“Now the courtroom is quiet, but who will confess?
Is it true you betrayed us? The answer is Yes.
Then read me the list of the crimes that are mine,
I will ask for the mercy that you love to decline.
And all the ladies go moist, and the judge has no choice,
A singer must die for the lie in his voice.”
Leonard Cohen, “A Singer Must Die”
When Andrew Burashko called me in the spring of 2008 and asked if I would perform with the Art of Time Ensemble at their upcoming Songbook concert in Toronto, I was flattered. And honoured. And scared, a little bit. Here was this group of some of Canada’s most accomplished and creative musicians from the Classical and Jazz communities, and they’re asking me to choose some songs to sing. Each song would then be arranged by some of the finest contemporary arrangers out there. I knew right away this was something special, and I knew I had to choose my songs wisely. Here was an opportunity to sing the songs that had kept me awake at night. The songs that had made me wonder how their composers could peek into the hidden corners of my soul and see my greatest fears, my greatest desires, my take on myself and on the world around me.
I instantly thought of Elvis Costello’s masterpiece, “I Want You.” I remember lying in bed the first time I heard it, late at night with the radio on. I was fifteen. How could this song of desperate jealousy have pinned me to my mattress in awe? Because that was the kind of teenager I was. Some things change little. The song still leaves me breathless with embarrassment, shame and envy, but the chance to sing it was too good to pass up. It became an opportunity for a song that had long been a part of me to come out. And when we stood onstage together in front of that first audience, it howled out of my throat like the blast of warm air that heaves out of us when there are no tears left to cry.
In other words, these songs gave me the chance to use my Big Voice. As a child, I used to terrorize my younger brother by singing at him as loudly as I could. Then I joined a choir, and I learned about blending with other voices. As a desperately shy child, singing gave me a chance to come out of my shell, but also a place to blend in. Then I joined a band: Some material was about blending, some about raw emotion, but the real goal was always about Entertainment. Here, with Art of Time, the focus was on Art, a word that had always embarrassed me. In Barenaked Ladies, we were always conscious of making music that had real emotional and aesthetic honesty, but for me it was sometimes easiest to hide behind a cloak of pop music and showbiz pizzazz. We saw ourselves as the Charlie Chaplins of popular music. Over time, we grew and evolved, as all good bands do, and eventually grew apart, as many good ones also do. Liberated from the self-imposed image of Canada’s Good Time Band, I was able to explore other styles of music, and other modes of expression. Andrew Burashko opened that door for me.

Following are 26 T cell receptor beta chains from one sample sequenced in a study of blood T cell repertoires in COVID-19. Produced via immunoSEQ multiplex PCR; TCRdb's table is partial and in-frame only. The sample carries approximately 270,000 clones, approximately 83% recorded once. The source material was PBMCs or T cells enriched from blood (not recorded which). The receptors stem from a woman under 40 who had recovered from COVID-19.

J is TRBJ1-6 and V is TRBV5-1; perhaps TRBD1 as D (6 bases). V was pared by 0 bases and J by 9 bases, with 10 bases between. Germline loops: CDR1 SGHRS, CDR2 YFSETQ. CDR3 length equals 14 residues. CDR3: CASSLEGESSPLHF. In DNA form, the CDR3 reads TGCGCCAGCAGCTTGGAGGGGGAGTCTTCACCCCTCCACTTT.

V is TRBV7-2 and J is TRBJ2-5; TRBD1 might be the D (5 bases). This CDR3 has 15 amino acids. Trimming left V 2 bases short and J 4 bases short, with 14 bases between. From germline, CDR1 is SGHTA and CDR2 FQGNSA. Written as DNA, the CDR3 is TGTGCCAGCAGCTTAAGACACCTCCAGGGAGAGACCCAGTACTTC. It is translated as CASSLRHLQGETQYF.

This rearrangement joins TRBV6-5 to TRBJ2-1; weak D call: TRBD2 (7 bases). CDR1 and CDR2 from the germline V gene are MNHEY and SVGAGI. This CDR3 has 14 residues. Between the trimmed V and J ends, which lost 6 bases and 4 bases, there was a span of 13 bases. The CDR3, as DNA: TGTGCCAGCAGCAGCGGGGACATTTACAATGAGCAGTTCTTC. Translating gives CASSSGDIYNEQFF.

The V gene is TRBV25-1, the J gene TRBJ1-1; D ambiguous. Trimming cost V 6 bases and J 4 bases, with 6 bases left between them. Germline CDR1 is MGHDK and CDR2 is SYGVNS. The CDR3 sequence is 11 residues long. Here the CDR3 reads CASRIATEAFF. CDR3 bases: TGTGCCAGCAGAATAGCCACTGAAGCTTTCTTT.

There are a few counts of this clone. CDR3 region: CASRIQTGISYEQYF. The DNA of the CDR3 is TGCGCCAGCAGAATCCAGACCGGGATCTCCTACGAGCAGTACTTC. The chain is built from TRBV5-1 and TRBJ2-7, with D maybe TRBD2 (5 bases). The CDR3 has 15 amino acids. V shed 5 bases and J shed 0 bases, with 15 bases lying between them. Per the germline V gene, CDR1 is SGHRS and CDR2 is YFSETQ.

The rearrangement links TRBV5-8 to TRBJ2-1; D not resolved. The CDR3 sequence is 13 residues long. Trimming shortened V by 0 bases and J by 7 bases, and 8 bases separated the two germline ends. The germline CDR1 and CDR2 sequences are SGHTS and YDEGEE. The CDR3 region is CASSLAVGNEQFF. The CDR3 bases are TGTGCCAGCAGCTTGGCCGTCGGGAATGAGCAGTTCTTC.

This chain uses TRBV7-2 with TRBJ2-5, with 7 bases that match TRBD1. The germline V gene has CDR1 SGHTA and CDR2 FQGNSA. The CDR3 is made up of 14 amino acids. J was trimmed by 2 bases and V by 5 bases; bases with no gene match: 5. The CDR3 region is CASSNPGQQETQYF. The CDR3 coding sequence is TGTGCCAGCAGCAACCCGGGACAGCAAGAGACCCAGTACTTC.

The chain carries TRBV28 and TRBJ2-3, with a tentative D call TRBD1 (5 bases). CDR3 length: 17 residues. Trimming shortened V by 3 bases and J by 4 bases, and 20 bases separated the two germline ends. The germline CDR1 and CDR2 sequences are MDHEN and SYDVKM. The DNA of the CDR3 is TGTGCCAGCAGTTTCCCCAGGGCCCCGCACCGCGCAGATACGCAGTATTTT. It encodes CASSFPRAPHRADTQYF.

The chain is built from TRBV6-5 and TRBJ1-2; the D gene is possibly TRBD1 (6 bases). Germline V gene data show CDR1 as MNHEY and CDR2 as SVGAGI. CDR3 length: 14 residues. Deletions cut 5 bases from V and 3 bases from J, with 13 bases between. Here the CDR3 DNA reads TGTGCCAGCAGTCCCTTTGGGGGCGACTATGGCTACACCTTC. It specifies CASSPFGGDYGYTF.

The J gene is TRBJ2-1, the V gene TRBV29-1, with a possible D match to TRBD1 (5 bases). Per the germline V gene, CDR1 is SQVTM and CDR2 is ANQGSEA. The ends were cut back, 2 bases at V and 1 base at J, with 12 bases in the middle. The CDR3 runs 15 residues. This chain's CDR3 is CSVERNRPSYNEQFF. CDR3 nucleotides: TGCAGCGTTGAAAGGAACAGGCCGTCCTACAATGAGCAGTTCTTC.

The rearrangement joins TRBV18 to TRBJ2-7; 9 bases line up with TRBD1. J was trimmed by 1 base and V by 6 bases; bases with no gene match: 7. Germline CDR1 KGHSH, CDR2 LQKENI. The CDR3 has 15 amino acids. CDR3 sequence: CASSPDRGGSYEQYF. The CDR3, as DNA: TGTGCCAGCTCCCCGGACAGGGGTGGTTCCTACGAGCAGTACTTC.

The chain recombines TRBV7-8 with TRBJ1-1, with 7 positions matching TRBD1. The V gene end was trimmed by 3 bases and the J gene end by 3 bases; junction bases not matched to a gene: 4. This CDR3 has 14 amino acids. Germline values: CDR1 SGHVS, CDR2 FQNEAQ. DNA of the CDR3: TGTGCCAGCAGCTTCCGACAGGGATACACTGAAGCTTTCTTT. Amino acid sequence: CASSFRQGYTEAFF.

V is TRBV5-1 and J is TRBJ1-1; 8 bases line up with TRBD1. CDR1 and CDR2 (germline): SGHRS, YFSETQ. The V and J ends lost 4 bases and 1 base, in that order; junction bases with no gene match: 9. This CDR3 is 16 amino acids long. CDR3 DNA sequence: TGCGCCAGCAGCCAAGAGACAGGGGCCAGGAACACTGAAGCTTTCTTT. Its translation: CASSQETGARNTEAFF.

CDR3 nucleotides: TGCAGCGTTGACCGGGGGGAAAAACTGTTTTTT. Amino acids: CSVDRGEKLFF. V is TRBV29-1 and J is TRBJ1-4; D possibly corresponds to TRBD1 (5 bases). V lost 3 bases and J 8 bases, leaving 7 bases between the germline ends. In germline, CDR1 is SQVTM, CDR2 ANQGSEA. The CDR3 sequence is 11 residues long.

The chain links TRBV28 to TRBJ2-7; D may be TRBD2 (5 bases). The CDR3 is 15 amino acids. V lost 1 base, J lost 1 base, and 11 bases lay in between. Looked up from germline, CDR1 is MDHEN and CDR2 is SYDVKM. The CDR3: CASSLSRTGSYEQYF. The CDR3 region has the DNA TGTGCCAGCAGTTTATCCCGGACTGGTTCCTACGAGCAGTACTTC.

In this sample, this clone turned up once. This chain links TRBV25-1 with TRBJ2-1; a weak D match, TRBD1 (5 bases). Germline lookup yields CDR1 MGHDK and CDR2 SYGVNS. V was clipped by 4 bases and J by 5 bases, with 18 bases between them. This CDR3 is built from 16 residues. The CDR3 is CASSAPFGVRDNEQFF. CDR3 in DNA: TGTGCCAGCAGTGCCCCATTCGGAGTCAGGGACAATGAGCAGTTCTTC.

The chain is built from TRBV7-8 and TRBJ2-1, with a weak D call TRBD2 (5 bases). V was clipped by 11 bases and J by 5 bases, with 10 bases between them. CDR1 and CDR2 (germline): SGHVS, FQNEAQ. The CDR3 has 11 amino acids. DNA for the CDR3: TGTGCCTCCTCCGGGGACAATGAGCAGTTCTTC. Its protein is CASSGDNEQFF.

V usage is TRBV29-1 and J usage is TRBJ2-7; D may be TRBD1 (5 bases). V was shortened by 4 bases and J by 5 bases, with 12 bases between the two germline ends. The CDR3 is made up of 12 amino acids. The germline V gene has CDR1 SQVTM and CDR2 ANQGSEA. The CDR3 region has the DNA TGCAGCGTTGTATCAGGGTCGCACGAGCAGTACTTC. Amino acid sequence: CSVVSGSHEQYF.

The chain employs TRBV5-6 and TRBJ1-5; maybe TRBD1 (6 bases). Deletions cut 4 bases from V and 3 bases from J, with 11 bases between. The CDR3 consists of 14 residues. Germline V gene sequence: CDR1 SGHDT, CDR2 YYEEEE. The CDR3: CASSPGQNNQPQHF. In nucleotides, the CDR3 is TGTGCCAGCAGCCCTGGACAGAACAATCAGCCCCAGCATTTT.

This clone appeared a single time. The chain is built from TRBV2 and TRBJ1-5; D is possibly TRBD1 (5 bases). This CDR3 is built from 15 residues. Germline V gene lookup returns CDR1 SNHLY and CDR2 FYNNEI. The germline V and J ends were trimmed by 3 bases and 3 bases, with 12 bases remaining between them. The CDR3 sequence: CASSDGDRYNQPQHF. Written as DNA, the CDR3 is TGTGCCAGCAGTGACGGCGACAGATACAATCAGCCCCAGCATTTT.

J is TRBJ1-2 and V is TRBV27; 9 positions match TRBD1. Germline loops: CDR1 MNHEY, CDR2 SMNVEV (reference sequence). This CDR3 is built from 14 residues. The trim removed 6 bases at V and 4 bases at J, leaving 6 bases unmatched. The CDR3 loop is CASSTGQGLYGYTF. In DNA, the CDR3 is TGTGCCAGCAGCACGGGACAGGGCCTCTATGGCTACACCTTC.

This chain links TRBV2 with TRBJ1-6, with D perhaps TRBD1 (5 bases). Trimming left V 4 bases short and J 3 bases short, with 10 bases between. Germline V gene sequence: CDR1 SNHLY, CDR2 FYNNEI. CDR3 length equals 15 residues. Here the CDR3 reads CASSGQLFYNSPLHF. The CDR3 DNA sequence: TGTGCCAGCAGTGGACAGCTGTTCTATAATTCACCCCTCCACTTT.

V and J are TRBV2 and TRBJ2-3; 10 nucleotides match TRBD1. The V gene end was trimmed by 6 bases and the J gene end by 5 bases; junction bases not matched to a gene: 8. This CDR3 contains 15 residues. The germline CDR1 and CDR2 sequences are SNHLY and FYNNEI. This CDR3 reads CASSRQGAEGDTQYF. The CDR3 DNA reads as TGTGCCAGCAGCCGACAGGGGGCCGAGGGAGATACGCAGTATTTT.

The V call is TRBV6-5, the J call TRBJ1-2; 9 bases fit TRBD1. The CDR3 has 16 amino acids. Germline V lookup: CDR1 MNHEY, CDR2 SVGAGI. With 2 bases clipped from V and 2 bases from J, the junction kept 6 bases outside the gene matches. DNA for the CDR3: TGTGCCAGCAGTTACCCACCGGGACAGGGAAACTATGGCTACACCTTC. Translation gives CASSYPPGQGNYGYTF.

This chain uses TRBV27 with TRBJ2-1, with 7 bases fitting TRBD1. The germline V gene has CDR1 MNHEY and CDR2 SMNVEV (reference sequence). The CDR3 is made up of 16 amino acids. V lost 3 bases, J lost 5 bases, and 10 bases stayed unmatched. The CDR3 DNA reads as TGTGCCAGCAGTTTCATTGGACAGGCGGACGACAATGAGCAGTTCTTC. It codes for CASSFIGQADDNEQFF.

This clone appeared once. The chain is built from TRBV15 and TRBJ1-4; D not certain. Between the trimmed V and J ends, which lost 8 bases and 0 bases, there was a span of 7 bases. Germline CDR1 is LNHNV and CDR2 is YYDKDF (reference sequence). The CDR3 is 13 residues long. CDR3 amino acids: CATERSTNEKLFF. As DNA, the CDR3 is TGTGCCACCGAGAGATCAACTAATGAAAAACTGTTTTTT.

It’s been well publicized that I’ve had a pretty rough few years recently, and as a songwriter, I feel compelled to explore it. But as a singer, I understood also that many of my favourite writers had done much of that exploration for me, and that singing their songs became a sort of catharsis. From the alienation and isolation of Radiohead’s “Paranoid Android” to the wistful, romantic hope of The Divine Comedy’s “Tonight We Fly,” from the rage and regret of The Mountain Goats’ “Lion’s Teeth,” or the feelings of loss and forgetting in The Weakerthans’ “Virtute The Cat Explains Her Departure,” to the quiet desperation of Jane Siberry’s “The Taxi Ride,” I could explore a wide range of emotions and a wide range of musical styles. The arrangers, including Gavin Bryars, Robert Carli and Cameron Wilson brought us music that touches on Jazz, Pop, Avant Garde, Rock, and on the rethink of Barenaked Ladies’ own “Running Out of Ink,” a winking take on Mozart.
The Art of Time Ensemble featured on this recording, made up of piano, bass, guitar, saxophone, violin and cello (and no drums!), create the perfect setting for these songs and for my voice. I am indebted to Andrew and his group for this opportunity. I think he’s had fun with it, too. When we planned this concert, it was intended as a one-off, but we were both so energized by the whole experience that we decided to make a studio recording of the program, and then a concert tour. Is this a full-time venture for either of us? Nope. Art of Time have their own incredible concert series, featuring collaborations with all kinds of other great artists, including last year’s collaboration with Sarah Slean, “Black Flowers.” Me? I’m still a Pop fanatic at heart. My upcoming solo record, to be released later this year, is a collection of new original songs, firmly rooted in the pop and rock traditions. But will we work together again? You can count on it.